When I was very young—I won’t say exactly when, thereby aging myself—the first books I read were mysteries with kids my age as the protagonists. I started with The Bobbsey Twins and Trixie Belden, eventually moving up to the Hardy Boys and Nancy Drew as I got a little bit older.
They were great and I liked the fun mysteries the plucky little kids were tasked with cracking. But one thing about them always annoyed me: the bully. There was always some terrible bully who would make things difficult for the main characters, even the teenage characters like Frank and Joe Hardy and Nancy Drew.
I brushed them off thinking that these were clichés the author used to move the plot along and give us a reason to root for the heroes a little bit more. Then, once I got into middle school, I found out the truth. There were not clichés. Bullies actually existed! I don’t think there was one grade from middle school on where I didn’t run into at least one archetypical bully. Contrary to popular belief, the girls were quite vicious. Any new girl in the class was fair game for their terrible verbal abuse. There was always at least one boy bully, too. While the girls were poetic in their nastiness, the boy bullies tended to use physical means to get their rocks off.
When I was in school, teachers rarely did anything about it. Times are changing. But back then, they’d shrug their shoulder or look away thinking, “Kids would be kids.” No real punishment or attempt at conflict resolution. Maybe the teachers just assumed that once these kids got older and graduated (or dropped out) they’d see the error of their ways and stop their bullying.
Well, anyone who watches reality TV knows that just isn’t true.
Kids who were bullies in school often stay bullies and the kids who stood by and watched generally tend to continue getting their jollies like that today.
Take the popular shows like Tosh.0 or Smoking Gun Presents World’s Dumbest. The format is similar. A group of D-list celebrities sit around and watch videos of accidents. Some of them are innocuous, like a husband and wife who fall into a pool at a wedding. No injury, no big deal. But then they watch other videos where people are actually getting hurt. Badly. They’ll show a clip of a skateboarder who lands on his head after falling down. The kid could have a concussion, or worse, and these people on the show are sitting in the studio taking delight in the moment. And people at home must be eating it up too, otherwise the shows wouldn’t keep airing.
Fox News has had a grand ol’ time denigrating the First Lady’s weight of late. I’m not speaking to the politics of it – but the fact that anyone’s weight and the mocking thereof should make the “news” is just amazing to me. This is bullying, plain and simple.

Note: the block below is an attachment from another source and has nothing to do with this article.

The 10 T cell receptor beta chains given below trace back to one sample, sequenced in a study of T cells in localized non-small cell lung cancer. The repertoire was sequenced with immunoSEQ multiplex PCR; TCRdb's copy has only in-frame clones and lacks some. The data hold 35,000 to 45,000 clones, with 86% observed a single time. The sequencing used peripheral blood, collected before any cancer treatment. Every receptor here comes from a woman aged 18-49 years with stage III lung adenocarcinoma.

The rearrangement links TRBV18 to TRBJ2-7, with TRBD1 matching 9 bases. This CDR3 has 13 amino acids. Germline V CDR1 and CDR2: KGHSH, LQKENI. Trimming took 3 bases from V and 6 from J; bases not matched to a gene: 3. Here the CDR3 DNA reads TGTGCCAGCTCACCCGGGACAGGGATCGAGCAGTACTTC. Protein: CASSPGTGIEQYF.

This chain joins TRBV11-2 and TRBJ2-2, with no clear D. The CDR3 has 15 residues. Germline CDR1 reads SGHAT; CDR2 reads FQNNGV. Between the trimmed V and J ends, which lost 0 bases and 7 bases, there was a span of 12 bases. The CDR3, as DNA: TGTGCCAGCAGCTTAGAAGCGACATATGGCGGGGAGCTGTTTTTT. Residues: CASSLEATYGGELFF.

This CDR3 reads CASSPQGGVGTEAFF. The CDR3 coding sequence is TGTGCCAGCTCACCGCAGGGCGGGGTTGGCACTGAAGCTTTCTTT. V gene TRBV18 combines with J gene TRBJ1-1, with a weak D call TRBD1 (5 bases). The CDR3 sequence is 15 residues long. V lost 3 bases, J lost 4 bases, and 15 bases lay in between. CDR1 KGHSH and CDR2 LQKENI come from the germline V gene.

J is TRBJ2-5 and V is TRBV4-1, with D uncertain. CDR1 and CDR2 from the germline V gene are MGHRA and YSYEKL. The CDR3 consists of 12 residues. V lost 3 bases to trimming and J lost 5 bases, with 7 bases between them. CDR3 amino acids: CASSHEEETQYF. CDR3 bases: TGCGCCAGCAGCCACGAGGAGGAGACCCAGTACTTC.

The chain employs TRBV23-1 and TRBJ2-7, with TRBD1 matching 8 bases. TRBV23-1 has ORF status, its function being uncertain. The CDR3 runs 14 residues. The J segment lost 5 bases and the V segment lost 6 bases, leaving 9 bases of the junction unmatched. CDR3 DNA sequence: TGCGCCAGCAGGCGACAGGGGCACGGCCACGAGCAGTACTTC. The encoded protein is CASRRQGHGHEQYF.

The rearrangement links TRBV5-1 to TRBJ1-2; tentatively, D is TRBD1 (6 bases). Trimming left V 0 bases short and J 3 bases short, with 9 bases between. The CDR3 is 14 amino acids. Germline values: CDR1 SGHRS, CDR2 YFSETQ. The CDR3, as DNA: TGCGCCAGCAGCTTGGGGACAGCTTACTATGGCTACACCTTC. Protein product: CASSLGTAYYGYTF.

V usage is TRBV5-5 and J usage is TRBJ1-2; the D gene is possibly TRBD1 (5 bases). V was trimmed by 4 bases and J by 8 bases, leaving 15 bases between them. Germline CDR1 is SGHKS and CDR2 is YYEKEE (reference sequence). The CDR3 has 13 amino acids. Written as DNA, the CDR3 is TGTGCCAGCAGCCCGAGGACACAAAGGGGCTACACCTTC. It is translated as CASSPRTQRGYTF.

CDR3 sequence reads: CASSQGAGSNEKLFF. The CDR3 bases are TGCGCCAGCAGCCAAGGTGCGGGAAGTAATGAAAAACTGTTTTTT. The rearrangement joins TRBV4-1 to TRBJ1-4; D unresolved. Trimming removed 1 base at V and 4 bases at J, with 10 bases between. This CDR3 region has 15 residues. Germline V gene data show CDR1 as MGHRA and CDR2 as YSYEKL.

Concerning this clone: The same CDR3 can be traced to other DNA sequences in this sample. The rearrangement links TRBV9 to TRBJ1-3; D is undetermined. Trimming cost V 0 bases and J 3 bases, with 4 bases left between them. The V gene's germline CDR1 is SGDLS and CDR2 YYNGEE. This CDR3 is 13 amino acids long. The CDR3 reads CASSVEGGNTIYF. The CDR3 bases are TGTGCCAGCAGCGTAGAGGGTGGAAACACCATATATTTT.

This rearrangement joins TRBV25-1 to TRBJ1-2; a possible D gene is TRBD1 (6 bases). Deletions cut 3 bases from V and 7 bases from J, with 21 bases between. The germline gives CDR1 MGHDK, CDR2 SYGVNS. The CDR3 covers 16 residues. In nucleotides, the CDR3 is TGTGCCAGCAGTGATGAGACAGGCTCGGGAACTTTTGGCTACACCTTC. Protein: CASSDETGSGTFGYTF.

And of course there are a myriad of shows and so-called celebrities whose sole purpose seems to be coming up with vile insults that pick apart the supposedly horrible way people look. No wonder our society has so many issues today. This is popular entertainment. This is what we’ve become…millions of people sitting on their couches laughing at others and feeling superior.
Observing this behavior has forced me to come to the following conclusion: People have no empathy and no pride. Mocking others isn’t exactly a prideful moment. The lack of respect for our fellow human beings is shocking.
Need proof? Here’s the latest and greatest in human nature: Yahoo Article on “People of the Iowa State Fair.”
This isn’t the official page of the Iowa State Fair, but it’s a page someone created to share photos of people attending the fair. Roughly 90% of these photos seem to have been taken by a bully–yes, a bully–looking for overweight people or people dressed in a unique and different way. The photos have captions that ridicule the innocent people who were just being themselves trying to have a fun day.
Of course, not everybody enjoys these photos.
According to the article: Several visitors who find the site offensive have asked the administrator to take down (or at least take responsibility for) the page’s hurtful content, but to no avail. The administrator posted this response on Tuesday: “People watching is one of the great traditions of the Iowa State Fair, and this site was made to allow people worldwide to enjoy that… The internet is full of offensive and disgusting things, and if I stumble across a website that offends me, I re-direct my browser elsewhere immediately and do not go back.”
The italics are part of the article, but I’d italicize them if they hadn’t been, because that’s a common excuse.
“If you don’t like it, don’t watch.”
Well, the problem is, what about the people who do like these degrading photos and captions? They are society’s problem…because those adults are going to teach their kids that “fat-shaming” and “different-from-us-shaming” is okay.
And that’s so sad.